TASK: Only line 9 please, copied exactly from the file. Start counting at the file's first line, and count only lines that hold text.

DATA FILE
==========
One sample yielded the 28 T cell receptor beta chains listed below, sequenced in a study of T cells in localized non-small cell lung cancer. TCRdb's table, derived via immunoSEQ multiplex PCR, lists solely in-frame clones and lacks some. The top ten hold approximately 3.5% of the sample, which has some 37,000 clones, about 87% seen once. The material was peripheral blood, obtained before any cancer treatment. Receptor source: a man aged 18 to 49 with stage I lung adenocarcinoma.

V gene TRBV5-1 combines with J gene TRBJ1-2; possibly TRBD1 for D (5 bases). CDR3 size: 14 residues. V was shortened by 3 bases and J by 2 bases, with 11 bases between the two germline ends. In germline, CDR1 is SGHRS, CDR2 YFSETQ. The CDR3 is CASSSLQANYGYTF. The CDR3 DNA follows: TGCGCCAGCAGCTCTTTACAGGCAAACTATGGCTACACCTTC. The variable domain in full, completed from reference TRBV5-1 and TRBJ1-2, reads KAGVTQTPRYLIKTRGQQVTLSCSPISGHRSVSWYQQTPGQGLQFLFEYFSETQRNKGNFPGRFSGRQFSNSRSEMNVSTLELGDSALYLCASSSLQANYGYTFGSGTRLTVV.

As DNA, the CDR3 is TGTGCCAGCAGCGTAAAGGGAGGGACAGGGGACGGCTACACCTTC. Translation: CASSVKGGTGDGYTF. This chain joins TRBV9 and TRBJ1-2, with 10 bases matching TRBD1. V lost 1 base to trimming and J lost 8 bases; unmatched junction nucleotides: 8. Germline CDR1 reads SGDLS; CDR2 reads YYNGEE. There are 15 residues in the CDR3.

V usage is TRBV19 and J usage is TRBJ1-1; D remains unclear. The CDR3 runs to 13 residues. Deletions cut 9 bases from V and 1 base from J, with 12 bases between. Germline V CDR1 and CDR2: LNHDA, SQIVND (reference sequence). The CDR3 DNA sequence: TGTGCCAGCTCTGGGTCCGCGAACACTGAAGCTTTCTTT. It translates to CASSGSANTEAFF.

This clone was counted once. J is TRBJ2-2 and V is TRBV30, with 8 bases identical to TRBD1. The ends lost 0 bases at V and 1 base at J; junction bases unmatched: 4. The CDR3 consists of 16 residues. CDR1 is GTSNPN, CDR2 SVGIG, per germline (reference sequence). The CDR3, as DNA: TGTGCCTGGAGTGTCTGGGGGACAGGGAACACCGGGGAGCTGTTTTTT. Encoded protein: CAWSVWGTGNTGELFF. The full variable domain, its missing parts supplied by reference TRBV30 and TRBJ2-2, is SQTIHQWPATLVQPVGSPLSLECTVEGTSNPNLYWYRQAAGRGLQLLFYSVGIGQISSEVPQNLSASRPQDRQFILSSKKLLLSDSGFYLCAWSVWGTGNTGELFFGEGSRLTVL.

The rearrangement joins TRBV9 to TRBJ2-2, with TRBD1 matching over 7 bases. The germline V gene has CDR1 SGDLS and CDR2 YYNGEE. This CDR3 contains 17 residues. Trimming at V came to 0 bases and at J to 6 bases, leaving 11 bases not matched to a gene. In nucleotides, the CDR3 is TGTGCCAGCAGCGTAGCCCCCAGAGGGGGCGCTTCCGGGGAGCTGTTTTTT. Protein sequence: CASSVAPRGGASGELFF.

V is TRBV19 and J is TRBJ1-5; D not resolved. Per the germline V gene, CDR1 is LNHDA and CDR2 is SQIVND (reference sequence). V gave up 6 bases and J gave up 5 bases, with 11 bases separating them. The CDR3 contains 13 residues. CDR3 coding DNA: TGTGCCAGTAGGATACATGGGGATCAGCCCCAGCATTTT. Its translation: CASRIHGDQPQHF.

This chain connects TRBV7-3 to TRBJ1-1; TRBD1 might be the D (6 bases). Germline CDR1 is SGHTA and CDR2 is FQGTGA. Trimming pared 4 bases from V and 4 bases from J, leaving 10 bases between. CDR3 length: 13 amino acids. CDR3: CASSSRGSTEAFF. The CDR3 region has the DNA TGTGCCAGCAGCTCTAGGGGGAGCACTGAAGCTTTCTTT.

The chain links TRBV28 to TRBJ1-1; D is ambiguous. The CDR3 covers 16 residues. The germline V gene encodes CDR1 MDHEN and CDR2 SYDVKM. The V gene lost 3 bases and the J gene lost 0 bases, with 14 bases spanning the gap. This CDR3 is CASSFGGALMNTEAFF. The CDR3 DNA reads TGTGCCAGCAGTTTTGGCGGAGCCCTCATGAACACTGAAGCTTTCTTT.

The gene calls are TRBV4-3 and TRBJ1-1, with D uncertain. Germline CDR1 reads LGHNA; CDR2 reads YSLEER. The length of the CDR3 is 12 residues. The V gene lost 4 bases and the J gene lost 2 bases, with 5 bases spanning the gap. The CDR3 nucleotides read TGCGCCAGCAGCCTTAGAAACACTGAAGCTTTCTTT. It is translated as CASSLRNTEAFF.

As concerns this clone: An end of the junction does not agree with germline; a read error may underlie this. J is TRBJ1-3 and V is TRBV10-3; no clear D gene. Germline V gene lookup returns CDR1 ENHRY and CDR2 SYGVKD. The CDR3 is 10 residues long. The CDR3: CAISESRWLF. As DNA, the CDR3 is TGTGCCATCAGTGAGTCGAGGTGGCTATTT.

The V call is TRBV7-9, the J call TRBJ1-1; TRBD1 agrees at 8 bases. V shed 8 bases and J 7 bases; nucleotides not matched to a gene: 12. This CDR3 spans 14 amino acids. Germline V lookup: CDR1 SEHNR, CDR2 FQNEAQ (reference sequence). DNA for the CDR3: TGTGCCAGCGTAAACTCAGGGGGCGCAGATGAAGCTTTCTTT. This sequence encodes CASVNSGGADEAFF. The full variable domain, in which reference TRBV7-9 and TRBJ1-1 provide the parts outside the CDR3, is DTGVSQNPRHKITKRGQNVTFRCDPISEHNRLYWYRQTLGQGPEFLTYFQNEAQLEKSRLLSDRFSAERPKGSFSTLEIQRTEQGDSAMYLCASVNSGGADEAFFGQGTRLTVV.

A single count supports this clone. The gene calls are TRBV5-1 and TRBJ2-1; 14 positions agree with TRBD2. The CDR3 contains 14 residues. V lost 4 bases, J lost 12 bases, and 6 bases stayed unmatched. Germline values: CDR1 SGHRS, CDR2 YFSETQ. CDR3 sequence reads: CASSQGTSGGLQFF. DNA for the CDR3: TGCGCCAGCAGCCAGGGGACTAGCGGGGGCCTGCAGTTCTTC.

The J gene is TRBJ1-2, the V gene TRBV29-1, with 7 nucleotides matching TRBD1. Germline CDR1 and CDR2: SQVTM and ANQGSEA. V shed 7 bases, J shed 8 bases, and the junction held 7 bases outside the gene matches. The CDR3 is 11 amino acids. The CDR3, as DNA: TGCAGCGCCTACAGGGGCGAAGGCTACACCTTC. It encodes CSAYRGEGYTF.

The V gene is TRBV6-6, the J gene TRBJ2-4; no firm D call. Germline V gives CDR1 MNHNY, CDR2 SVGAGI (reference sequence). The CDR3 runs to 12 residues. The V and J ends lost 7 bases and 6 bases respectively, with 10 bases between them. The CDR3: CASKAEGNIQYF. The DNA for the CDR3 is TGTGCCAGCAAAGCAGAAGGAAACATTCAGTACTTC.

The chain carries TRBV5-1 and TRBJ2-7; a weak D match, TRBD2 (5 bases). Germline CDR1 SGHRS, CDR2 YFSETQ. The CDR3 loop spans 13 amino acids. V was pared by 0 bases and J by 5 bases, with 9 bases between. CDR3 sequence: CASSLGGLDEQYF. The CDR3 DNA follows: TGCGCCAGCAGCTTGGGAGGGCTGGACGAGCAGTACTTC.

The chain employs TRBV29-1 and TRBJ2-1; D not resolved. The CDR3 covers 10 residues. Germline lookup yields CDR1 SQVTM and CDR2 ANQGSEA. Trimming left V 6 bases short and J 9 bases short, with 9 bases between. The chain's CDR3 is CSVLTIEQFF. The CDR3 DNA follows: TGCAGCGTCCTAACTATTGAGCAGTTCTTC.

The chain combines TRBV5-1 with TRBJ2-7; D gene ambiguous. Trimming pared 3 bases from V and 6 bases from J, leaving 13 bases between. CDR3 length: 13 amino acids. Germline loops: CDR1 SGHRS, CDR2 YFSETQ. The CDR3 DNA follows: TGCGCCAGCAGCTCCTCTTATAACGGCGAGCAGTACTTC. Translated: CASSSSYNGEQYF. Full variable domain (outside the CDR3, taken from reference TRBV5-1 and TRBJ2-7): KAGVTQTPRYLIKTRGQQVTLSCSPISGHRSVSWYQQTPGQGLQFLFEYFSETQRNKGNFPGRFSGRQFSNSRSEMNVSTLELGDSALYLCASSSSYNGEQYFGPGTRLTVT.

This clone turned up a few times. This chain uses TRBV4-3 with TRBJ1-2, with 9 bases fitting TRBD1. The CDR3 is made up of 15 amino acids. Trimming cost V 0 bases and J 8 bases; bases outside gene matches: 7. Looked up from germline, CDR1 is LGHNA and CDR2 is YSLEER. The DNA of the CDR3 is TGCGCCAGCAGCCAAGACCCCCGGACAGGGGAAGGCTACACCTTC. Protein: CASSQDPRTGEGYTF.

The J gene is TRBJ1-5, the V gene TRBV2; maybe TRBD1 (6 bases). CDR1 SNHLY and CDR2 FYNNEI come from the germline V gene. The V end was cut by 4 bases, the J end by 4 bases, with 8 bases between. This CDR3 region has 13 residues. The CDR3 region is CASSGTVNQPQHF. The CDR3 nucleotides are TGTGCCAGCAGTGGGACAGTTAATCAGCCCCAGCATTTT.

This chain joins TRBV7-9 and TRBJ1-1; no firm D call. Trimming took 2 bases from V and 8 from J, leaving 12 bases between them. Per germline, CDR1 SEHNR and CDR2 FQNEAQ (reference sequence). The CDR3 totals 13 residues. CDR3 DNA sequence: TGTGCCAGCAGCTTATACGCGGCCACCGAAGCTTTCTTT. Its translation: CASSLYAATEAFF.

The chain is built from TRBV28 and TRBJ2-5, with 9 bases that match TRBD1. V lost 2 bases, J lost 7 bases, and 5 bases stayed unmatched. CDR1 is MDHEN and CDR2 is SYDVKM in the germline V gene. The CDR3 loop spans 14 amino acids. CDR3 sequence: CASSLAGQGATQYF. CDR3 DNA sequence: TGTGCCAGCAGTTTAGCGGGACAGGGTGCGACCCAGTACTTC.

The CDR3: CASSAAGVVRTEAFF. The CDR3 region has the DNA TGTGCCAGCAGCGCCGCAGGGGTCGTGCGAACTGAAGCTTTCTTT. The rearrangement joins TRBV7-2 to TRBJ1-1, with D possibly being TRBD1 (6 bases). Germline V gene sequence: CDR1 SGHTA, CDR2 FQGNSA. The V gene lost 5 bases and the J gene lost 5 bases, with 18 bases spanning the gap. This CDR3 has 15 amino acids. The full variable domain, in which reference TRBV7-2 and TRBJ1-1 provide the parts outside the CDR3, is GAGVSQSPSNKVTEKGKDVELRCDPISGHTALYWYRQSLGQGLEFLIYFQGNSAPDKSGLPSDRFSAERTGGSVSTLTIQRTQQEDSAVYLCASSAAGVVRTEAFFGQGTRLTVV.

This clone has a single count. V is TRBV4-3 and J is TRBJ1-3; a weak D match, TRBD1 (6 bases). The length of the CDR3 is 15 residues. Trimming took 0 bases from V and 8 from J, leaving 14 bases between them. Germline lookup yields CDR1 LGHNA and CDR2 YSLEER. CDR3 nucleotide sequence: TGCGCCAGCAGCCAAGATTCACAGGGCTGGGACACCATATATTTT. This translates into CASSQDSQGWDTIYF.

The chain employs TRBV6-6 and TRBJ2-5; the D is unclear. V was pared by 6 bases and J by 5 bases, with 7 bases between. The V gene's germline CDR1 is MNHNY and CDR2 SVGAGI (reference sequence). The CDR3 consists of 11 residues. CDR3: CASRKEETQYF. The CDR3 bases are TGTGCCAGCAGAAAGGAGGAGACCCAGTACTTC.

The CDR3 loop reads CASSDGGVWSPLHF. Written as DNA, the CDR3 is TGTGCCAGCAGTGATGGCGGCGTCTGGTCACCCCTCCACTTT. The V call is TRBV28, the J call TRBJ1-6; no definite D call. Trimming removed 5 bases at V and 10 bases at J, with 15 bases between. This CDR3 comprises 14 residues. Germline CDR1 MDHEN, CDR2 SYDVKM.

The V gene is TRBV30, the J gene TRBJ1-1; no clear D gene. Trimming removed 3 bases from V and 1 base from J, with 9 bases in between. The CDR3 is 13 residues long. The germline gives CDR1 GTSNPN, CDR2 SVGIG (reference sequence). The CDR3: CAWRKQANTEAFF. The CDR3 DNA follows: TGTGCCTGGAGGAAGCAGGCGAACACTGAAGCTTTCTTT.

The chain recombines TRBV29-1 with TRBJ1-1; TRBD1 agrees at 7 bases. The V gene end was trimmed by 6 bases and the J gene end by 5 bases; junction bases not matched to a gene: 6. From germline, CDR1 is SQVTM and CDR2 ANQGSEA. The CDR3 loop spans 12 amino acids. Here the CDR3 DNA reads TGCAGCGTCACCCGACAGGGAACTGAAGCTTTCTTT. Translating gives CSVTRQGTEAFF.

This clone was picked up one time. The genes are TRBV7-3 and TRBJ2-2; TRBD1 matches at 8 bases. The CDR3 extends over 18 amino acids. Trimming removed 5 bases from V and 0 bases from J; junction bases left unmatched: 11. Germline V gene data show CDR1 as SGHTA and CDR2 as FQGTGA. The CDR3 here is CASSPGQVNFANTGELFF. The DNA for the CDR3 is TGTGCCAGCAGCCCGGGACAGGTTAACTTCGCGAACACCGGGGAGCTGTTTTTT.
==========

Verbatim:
The chain links TRBV28 to TRBJ1-1; D is ambiguous. The CDR3 covers 16 residues. The germline V gene encodes CDR1 MDHEN and CDR2 SYDVKM. The V gene lost 3 bases and the J gene lost 0 bases, with 14 bases spanning the gap. This CDR3 is CASSFGGALMNTEAFF. The CDR3 DNA reads TGTGCCAGCAGTTTTGGCGGAGCCCTCATGAACACTGAAGCTTTCTTT.